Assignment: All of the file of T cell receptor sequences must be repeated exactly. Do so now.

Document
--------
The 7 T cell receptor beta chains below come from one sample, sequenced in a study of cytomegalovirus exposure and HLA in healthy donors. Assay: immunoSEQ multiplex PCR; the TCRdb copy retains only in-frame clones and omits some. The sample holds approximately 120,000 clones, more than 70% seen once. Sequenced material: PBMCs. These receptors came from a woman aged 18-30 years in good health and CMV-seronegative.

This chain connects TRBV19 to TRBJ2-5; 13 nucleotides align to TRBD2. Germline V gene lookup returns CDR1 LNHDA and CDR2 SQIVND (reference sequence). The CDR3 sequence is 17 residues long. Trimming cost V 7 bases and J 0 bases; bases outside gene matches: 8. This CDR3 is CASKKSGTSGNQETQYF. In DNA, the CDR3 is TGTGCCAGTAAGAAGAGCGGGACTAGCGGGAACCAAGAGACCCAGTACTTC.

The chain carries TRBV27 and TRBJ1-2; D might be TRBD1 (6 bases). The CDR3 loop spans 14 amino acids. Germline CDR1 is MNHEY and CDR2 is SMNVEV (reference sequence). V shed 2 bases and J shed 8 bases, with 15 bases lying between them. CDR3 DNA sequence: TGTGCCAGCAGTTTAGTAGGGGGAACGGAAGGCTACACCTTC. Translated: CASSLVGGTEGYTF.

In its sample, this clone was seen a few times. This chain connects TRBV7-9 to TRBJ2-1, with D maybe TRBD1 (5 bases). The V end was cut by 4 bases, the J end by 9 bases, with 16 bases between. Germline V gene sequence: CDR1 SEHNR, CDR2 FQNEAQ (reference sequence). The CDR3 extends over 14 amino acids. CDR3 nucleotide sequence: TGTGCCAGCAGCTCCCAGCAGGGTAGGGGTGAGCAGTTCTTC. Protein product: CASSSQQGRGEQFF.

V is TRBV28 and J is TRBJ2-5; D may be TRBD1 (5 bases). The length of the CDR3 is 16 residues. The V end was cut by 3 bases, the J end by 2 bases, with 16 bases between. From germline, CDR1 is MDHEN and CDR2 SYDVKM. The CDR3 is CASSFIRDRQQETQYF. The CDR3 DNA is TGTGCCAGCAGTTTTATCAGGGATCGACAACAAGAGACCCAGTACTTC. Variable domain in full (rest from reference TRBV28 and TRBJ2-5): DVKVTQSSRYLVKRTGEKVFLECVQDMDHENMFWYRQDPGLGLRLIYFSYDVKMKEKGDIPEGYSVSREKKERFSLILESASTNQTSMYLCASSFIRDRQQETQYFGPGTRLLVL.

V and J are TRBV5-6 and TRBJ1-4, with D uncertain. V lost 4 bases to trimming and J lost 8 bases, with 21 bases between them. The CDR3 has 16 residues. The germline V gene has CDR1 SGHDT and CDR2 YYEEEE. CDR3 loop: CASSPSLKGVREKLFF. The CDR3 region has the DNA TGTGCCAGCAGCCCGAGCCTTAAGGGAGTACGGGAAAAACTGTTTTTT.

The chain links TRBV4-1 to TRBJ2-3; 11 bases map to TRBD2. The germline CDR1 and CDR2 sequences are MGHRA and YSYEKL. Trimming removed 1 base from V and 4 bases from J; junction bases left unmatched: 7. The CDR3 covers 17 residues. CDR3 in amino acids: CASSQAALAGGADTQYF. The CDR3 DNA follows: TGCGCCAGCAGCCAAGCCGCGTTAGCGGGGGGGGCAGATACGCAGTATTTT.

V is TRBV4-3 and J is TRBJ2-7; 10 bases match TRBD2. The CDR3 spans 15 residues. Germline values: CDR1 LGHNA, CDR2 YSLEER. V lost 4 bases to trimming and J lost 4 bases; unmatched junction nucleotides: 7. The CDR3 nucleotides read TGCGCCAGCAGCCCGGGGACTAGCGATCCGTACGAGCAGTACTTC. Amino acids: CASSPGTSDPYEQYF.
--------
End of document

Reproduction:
The 7 T cell receptor beta chains below come from one sample, sequenced in a study of cytomegalovirus exposure and HLA in healthy donors. Assay: immunoSEQ multiplex PCR; the TCRdb copy retains only in-frame clones and omits some. The sample holds approximately 120,000 clones, more than 70% seen once. Sequenced material: PBMCs. These receptors came from a woman aged 18-30 years in good health and CMV-seronegative.

This chain connects TRBV19 to TRBJ2-5; 13 nucleotides align to TRBD2. Germline V gene lookup returns CDR1 LNHDA and CDR2 SQIVND (reference sequence). The CDR3 sequence is 17 residues long. Trimming cost V 7 bases and J 0 bases; bases outside gene matches: 8. This CDR3 is CASKKSGTSGNQETQYF. In DNA, the CDR3 is TGTGCCAGTAAGAAGAGCGGGACTAGCGGGAACCAAGAGACCCAGTACTTC.

The chain carries TRBV27 and TRBJ1-2; D might be TRBD1 (6 bases). The CDR3 loop spans 14 amino acids. Germline CDR1 is MNHEY and CDR2 is SMNVEV (reference sequence). V shed 2 bases and J shed 8 bases, with 15 bases lying between them. CDR3 DNA sequence: TGTGCCAGCAGTTTAGTAGGGGGAACGGAAGGCTACACCTTC. Translated: CASSLVGGTEGYTF.

In its sample, this clone was seen a few times. This chain connects TRBV7-9 to TRBJ2-1, with D maybe TRBD1 (5 bases). The V end was cut by 4 bases, the J end by 9 bases, with 16 bases between. Germline V gene sequence: CDR1 SEHNR, CDR2 FQNEAQ (reference sequence). The CDR3 extends over 14 amino acids. CDR3 nucleotide sequence: TGTGCCAGCAGCTCCCAGCAGGGTAGGGGTGAGCAGTTCTTC. Protein product: CASSSQQGRGEQFF.

V is TRBV28 and J is TRBJ2-5; D may be TRBD1 (5 bases). The length of the CDR3 is 16 residues. The V end was cut by 3 bases, the J end by 2 bases, with 16 bases between. From germline, CDR1 is MDHEN and CDR2 SYDVKM. The CDR3 is CASSFIRDRQQETQYF. The CDR3 DNA is TGTGCCAGCAGTTTTATCAGGGATCGACAACAAGAGACCCAGTACTTC. Variable domain in full (rest from reference TRBV28 and TRBJ2-5): DVKVTQSSRYLVKRTGEKVFLECVQDMDHENMFWYRQDPGLGLRLIYFSYDVKMKEKGDIPEGYSVSREKKERFSLILESASTNQTSMYLCASSFIRDRQQETQYFGPGTRLLVL.

V and J are TRBV5-6 and TRBJ1-4, with D uncertain. V lost 4 bases to trimming and J lost 8 bases, with 21 bases between them. The CDR3 has 16 residues. The germline V gene has CDR1 SGHDT and CDR2 YYEEEE. CDR3 loop: CASSPSLKGVREKLFF. The CDR3 region has the DNA TGTGCCAGCAGCCCGAGCCTTAAGGGAGTACGGGAAAAACTGTTTTTT.

The chain links TRBV4-1 to TRBJ2-3; 11 bases map to TRBD2. The germline CDR1 and CDR2 sequences are MGHRA and YSYEKL. Trimming removed 1 base from V and 4 bases from J; junction bases left unmatched: 7. The CDR3 covers 17 residues. CDR3 in amino acids: CASSQAALAGGADTQYF. The CDR3 DNA follows: TGCGCCAGCAGCCAAGCCGCGTTAGCGGGGGGGGCAGATACGCAGTATTTT.

V is TRBV4-3 and J is TRBJ2-7; 10 bases match TRBD2. The CDR3 spans 15 residues. Germline values: CDR1 LGHNA, CDR2 YSLEER. V lost 4 bases to trimming and J lost 4 bases; unmatched junction nucleotides: 7. The CDR3 nucleotides read TGCGCCAGCAGCCCGGGGACTAGCGATCCGTACGAGCAGTACTTC. Amino acids: CASSPGTSDPYEQYF.